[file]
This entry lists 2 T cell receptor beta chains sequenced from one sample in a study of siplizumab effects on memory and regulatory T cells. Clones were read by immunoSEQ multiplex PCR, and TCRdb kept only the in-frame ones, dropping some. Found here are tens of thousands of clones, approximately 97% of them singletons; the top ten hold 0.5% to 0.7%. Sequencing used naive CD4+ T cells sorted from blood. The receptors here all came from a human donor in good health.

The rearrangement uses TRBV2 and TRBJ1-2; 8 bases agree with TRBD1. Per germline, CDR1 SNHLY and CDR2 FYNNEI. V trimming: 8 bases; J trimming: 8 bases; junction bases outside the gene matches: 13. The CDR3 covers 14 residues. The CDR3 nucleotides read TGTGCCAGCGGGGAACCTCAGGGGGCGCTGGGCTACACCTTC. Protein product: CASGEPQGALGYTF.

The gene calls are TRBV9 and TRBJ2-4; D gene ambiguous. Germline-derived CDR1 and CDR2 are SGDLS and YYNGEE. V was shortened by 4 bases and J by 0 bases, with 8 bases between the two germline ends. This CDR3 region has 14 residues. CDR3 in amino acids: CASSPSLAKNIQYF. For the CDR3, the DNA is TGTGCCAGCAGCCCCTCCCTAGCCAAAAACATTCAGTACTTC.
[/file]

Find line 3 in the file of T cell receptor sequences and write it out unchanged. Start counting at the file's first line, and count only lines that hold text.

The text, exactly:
The gene calls are TRBV9 and TRBJ2-4; D gene ambiguous. Germline-derived CDR1 and CDR2 are SGDLS and YYNGEE. V was shortened by 4 bases and J by 0 bases, with 8 bases between the two germline ends. This CDR3 region has 14 residues. CDR3 in amino acids: CASSPSLAKNIQYF. For the CDR3, the DNA is TGTGCCAGCAGCCCCTCCCTAGCCAAAAACATTCAGTACTTC.